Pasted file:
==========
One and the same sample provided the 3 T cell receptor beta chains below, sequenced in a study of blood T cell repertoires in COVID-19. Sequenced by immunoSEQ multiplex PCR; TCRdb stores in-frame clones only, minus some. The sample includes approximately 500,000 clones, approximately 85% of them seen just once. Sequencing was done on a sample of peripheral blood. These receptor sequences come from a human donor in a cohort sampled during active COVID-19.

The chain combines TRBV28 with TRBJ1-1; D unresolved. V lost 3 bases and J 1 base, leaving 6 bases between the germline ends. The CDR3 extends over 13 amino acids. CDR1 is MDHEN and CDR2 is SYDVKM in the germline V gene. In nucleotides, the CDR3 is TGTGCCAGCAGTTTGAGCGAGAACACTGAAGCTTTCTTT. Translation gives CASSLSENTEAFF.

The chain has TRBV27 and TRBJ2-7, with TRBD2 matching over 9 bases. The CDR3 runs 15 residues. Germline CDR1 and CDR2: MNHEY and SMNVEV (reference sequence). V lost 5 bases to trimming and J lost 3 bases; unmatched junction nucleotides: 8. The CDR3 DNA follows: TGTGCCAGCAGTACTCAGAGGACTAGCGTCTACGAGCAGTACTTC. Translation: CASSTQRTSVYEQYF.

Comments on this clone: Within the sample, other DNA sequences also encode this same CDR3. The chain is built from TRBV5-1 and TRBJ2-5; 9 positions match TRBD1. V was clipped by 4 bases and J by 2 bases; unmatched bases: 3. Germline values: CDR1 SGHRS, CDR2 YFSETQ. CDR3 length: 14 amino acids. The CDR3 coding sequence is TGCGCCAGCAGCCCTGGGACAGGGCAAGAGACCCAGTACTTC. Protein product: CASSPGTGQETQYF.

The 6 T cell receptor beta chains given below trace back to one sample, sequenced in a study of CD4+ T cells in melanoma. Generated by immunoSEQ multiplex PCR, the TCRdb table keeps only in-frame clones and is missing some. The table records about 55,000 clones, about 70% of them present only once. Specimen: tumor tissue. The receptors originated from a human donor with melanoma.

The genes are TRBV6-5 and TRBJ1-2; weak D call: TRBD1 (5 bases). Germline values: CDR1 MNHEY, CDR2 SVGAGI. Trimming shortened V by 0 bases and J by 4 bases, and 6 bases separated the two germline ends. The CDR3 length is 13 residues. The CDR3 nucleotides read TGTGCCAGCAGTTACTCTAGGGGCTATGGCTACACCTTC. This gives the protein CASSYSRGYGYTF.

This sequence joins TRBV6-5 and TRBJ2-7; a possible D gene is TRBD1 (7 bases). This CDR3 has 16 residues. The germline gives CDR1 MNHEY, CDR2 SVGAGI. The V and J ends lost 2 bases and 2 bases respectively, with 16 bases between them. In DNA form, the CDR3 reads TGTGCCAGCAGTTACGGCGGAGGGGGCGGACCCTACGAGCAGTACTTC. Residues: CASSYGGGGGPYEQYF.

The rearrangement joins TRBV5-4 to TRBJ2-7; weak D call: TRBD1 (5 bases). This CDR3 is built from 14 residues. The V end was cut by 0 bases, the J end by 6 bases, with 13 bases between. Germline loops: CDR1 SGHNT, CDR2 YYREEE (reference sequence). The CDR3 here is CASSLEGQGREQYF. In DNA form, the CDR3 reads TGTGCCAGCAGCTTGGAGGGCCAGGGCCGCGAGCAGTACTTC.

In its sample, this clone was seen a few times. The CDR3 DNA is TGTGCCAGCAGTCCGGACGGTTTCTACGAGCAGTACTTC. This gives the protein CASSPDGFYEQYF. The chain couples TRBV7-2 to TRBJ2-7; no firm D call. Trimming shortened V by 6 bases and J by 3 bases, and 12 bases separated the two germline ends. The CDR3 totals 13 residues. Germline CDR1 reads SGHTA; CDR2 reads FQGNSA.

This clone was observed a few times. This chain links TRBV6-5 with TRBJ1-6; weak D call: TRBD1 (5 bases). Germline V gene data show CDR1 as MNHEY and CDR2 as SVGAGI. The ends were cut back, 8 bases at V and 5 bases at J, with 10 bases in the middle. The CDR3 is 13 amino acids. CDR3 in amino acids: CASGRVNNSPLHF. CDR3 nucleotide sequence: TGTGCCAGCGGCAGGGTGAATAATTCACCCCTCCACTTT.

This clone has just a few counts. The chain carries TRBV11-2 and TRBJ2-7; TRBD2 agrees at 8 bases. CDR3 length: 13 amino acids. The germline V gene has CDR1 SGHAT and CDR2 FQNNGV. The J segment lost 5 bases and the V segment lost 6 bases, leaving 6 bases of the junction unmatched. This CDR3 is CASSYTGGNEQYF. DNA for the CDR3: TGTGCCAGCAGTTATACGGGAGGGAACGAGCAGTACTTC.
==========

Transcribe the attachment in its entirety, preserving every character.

One and the same sample provided the 3 T cell receptor beta chains below, sequenced in a study of blood T cell repertoires in COVID-19. Sequenced by immunoSEQ multiplex PCR; TCRdb stores in-frame clones only, minus some. The sample includes approximately 500,000 clones, approximately 85% of them seen just once. Sequencing was done on a sample of peripheral blood. These receptor sequences come from a human donor in a cohort sampled during active COVID-19.

The chain combines TRBV28 with TRBJ1-1; D unresolved. V lost 3 bases and J 1 base, leaving 6 bases between the germline ends. The CDR3 extends over 13 amino acids. CDR1 is MDHEN and CDR2 is SYDVKM in the germline V gene. In nucleotides, the CDR3 is TGTGCCAGCAGTTTGAGCGAGAACACTGAAGCTTTCTTT. Translation gives CASSLSENTEAFF.

The chain has TRBV27 and TRBJ2-7, with TRBD2 matching over 9 bases. The CDR3 runs 15 residues. Germline CDR1 and CDR2: MNHEY and SMNVEV (reference sequence). V lost 5 bases to trimming and J lost 3 bases; unmatched junction nucleotides: 8. The CDR3 DNA follows: TGTGCCAGCAGTACTCAGAGGACTAGCGTCTACGAGCAGTACTTC. Translation: CASSTQRTSVYEQYF.

Comments on this clone: Within the sample, other DNA sequences also encode this same CDR3. The chain is built from TRBV5-1 and TRBJ2-5; 9 positions match TRBD1. V was clipped by 4 bases and J by 2 bases; unmatched bases: 3. Germline values: CDR1 SGHRS, CDR2 YFSETQ. CDR3 length: 14 amino acids. The CDR3 coding sequence is TGCGCCAGCAGCCCTGGGACAGGGCAAGAGACCCAGTACTTC. Protein product: CASSPGTGQETQYF.

The 6 T cell receptor beta chains given below trace back to one sample, sequenced in a study of CD4+ T cells in melanoma. Generated by immunoSEQ multiplex PCR, the TCRdb table keeps only in-frame clones and is missing some. The table records about 55,000 clones, about 70% of them present only once. Specimen: tumor tissue. The receptors originated from a human donor with melanoma.

The genes are TRBV6-5 and TRBJ1-2; weak D call: TRBD1 (5 bases). Germline values: CDR1 MNHEY, CDR2 SVGAGI. Trimming shortened V by 0 bases and J by 4 bases, and 6 bases separated the two germline ends. The CDR3 length is 13 residues. The CDR3 nucleotides read TGTGCCAGCAGTTACTCTAGGGGCTATGGCTACACCTTC. This gives the protein CASSYSRGYGYTF.

This sequence joins TRBV6-5 and TRBJ2-7; a possible D gene is TRBD1 (7 bases). This CDR3 has 16 residues. The germline gives CDR1 MNHEY, CDR2 SVGAGI. The V and J ends lost 2 bases and 2 bases respectively, with 16 bases between them. In DNA form, the CDR3 reads TGTGCCAGCAGTTACGGCGGAGGGGGCGGACCCTACGAGCAGTACTTC. Residues: CASSYGGGGGPYEQYF.

The rearrangement joins TRBV5-4 to TRBJ2-7; weak D call: TRBD1 (5 bases). This CDR3 is built from 14 residues. The V end was cut by 0 bases, the J end by 6 bases, with 13 bases between. Germline loops: CDR1 SGHNT, CDR2 YYREEE (reference sequence). The CDR3 here is CASSLEGQGREQYF. In DNA form, the CDR3 reads TGTGCCAGCAGCTTGGAGGGCCAGGGCCGCGAGCAGTACTTC.

In its sample, this clone was seen a few times. The CDR3 DNA is TGTGCCAGCAGTCCGGACGGTTTCTACGAGCAGTACTTC. This gives the protein CASSPDGFYEQYF. The chain couples TRBV7-2 to TRBJ2-7; no firm D call. Trimming shortened V by 6 bases and J by 3 bases, and 12 bases separated the two germline ends. The CDR3 totals 13 residues. Germline CDR1 reads SGHTA; CDR2 reads FQGNSA.

This clone was observed a few times. This chain links TRBV6-5 with TRBJ1-6; weak D call: TRBD1 (5 bases). Germline V gene data show CDR1 as MNHEY and CDR2 as SVGAGI. The ends were cut back, 8 bases at V and 5 bases at J, with 10 bases in the middle. The CDR3 is 13 amino acids. CDR3 in amino acids: CASGRVNNSPLHF. CDR3 nucleotide sequence: TGTGCCAGCGGCAGGGTGAATAATTCACCCCTCCACTTT.

This clone has just a few counts. The chain carries TRBV11-2 and TRBJ2-7; TRBD2 agrees at 8 bases. CDR3 length: 13 amino acids. The germline V gene has CDR1 SGHAT and CDR2 FQNNGV. The J segment lost 5 bases and the V segment lost 6 bases, leaving 6 bases of the junction unmatched. This CDR3 is CASSYTGGNEQYF. DNA for the CDR3: TGTGCCAGCAGTTATACGGGAGGGAACGAGCAGTACTTC.